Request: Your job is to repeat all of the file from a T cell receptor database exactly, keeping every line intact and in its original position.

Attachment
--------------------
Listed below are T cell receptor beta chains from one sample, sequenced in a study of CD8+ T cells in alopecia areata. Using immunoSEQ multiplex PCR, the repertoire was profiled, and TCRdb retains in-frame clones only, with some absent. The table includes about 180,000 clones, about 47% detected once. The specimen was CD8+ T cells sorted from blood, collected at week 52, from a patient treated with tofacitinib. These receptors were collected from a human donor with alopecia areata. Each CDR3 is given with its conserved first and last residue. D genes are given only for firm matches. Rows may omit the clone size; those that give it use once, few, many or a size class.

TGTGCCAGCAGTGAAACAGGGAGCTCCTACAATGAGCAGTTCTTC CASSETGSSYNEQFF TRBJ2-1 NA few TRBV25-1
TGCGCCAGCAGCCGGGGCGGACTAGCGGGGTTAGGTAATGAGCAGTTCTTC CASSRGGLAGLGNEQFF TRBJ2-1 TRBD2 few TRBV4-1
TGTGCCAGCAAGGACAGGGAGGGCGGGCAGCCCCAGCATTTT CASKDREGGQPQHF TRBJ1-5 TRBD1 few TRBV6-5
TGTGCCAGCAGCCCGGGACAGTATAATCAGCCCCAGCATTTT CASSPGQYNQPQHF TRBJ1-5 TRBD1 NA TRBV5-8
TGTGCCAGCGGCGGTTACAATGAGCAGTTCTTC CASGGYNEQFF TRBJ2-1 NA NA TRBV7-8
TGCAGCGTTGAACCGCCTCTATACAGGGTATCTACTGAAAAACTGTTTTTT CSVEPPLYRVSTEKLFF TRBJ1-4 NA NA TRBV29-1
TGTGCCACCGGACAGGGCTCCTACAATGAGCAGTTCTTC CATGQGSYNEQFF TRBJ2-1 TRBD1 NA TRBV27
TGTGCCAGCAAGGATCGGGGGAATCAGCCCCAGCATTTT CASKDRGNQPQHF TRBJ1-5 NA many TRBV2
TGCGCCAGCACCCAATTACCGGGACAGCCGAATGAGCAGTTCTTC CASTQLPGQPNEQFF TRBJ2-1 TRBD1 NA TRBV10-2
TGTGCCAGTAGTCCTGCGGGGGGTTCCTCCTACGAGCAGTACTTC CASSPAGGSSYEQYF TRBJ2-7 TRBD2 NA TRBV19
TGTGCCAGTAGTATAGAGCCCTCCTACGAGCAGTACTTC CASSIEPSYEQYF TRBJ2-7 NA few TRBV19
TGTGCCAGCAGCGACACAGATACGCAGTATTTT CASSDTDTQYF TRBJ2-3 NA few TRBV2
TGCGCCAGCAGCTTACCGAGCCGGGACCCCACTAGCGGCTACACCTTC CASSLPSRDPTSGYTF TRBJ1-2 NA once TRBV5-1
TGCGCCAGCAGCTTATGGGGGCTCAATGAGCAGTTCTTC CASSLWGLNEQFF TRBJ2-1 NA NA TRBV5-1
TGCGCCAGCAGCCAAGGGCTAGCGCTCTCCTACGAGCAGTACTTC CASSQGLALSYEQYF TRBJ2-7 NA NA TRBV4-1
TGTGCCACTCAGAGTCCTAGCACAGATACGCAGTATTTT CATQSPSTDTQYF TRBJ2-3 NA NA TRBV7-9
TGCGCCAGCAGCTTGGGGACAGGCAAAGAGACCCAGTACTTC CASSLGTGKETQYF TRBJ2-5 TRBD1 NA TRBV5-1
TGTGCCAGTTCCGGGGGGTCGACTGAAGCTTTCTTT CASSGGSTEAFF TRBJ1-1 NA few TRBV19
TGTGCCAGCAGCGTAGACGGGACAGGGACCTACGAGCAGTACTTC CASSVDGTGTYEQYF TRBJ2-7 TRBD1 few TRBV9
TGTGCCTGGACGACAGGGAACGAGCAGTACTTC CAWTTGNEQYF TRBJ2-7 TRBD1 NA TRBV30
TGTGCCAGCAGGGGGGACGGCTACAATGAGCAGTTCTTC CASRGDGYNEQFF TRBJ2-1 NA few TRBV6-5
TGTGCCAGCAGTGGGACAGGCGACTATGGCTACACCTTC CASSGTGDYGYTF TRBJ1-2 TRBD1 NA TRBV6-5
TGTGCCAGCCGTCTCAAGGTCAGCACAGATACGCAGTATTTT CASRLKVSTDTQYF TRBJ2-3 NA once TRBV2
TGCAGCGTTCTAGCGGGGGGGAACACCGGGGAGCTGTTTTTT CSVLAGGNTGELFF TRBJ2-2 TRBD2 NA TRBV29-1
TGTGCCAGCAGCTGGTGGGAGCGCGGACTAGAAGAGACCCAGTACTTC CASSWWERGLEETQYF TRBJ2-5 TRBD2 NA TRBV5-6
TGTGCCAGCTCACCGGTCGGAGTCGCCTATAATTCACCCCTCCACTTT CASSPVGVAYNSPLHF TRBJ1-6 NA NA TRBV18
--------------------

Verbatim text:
Listed below are T cell receptor beta chains from one sample, sequenced in a study of CD8+ T cells in alopecia areata. Using immunoSEQ multiplex PCR, the repertoire was profiled, and TCRdb retains in-frame clones only, with some absent. The table includes about 180,000 clones, about 47% detected once. The specimen was CD8+ T cells sorted from blood, collected at week 52, from a patient treated with tofacitinib. These receptors were collected from a human donor with alopecia areata. Each CDR3 is given with its conserved first and last residue. D genes are given only for firm matches. Rows may omit the clone size; those that give it use once, few, many or a size class.

TGTGCCAGCAGTGAAACAGGGAGCTCCTACAATGAGCAGTTCTTC CASSETGSSYNEQFF TRBJ2-1 NA few TRBV25-1
TGCGCCAGCAGCCGGGGCGGACTAGCGGGGTTAGGTAATGAGCAGTTCTTC CASSRGGLAGLGNEQFF TRBJ2-1 TRBD2 few TRBV4-1
TGTGCCAGCAAGGACAGGGAGGGCGGGCAGCCCCAGCATTTT CASKDREGGQPQHF TRBJ1-5 TRBD1 few TRBV6-5
TGTGCCAGCAGCCCGGGACAGTATAATCAGCCCCAGCATTTT CASSPGQYNQPQHF TRBJ1-5 TRBD1 NA TRBV5-8
TGTGCCAGCGGCGGTTACAATGAGCAGTTCTTC CASGGYNEQFF TRBJ2-1 NA NA TRBV7-8
TGCAGCGTTGAACCGCCTCTATACAGGGTATCTACTGAAAAACTGTTTTTT CSVEPPLYRVSTEKLFF TRBJ1-4 NA NA TRBV29-1
TGTGCCACCGGACAGGGCTCCTACAATGAGCAGTTCTTC CATGQGSYNEQFF TRBJ2-1 TRBD1 NA TRBV27
TGTGCCAGCAAGGATCGGGGGAATCAGCCCCAGCATTTT CASKDRGNQPQHF TRBJ1-5 NA many TRBV2
TGCGCCAGCACCCAATTACCGGGACAGCCGAATGAGCAGTTCTTC CASTQLPGQPNEQFF TRBJ2-1 TRBD1 NA TRBV10-2
TGTGCCAGTAGTCCTGCGGGGGGTTCCTCCTACGAGCAGTACTTC CASSPAGGSSYEQYF TRBJ2-7 TRBD2 NA TRBV19
TGTGCCAGTAGTATAGAGCCCTCCTACGAGCAGTACTTC CASSIEPSYEQYF TRBJ2-7 NA few TRBV19
TGTGCCAGCAGCGACACAGATACGCAGTATTTT CASSDTDTQYF TRBJ2-3 NA few TRBV2
TGCGCCAGCAGCTTACCGAGCCGGGACCCCACTAGCGGCTACACCTTC CASSLPSRDPTSGYTF TRBJ1-2 NA once TRBV5-1
TGCGCCAGCAGCTTATGGGGGCTCAATGAGCAGTTCTTC CASSLWGLNEQFF TRBJ2-1 NA NA TRBV5-1
TGCGCCAGCAGCCAAGGGCTAGCGCTCTCCTACGAGCAGTACTTC CASSQGLALSYEQYF TRBJ2-7 NA NA TRBV4-1
TGTGCCACTCAGAGTCCTAGCACAGATACGCAGTATTTT CATQSPSTDTQYF TRBJ2-3 NA NA TRBV7-9
TGCGCCAGCAGCTTGGGGACAGGCAAAGAGACCCAGTACTTC CASSLGTGKETQYF TRBJ2-5 TRBD1 NA TRBV5-1
TGTGCCAGTTCCGGGGGGTCGACTGAAGCTTTCTTT CASSGGSTEAFF TRBJ1-1 NA few TRBV19
TGTGCCAGCAGCGTAGACGGGACAGGGACCTACGAGCAGTACTTC CASSVDGTGTYEQYF TRBJ2-7 TRBD1 few TRBV9
TGTGCCTGGACGACAGGGAACGAGCAGTACTTC CAWTTGNEQYF TRBJ2-7 TRBD1 NA TRBV30
TGTGCCAGCAGGGGGGACGGCTACAATGAGCAGTTCTTC CASRGDGYNEQFF TRBJ2-1 NA few TRBV6-5
TGTGCCAGCAGTGGGACAGGCGACTATGGCTACACCTTC CASSGTGDYGYTF TRBJ1-2 TRBD1 NA TRBV6-5
TGTGCCAGCCGTCTCAAGGTCAGCACAGATACGCAGTATTTT CASRLKVSTDTQYF TRBJ2-3 NA once TRBV2
TGCAGCGTTCTAGCGGGGGGGAACACCGGGGAGCTGTTTTTT CSVLAGGNTGELFF TRBJ2-2 TRBD2 NA TRBV29-1
TGTGCCAGCAGCTGGTGGGAGCGCGGACTAGAAGAGACCCAGTACTTC CASSWWERGLEETQYF TRBJ2-5 TRBD2 NA TRBV5-6
TGTGCCAGCTCACCGGTCGGAGTCGCCTATAATTCACCCCTCCACTTT CASSPVGVAYNSPLHF TRBJ1-6 NA NA TRBV18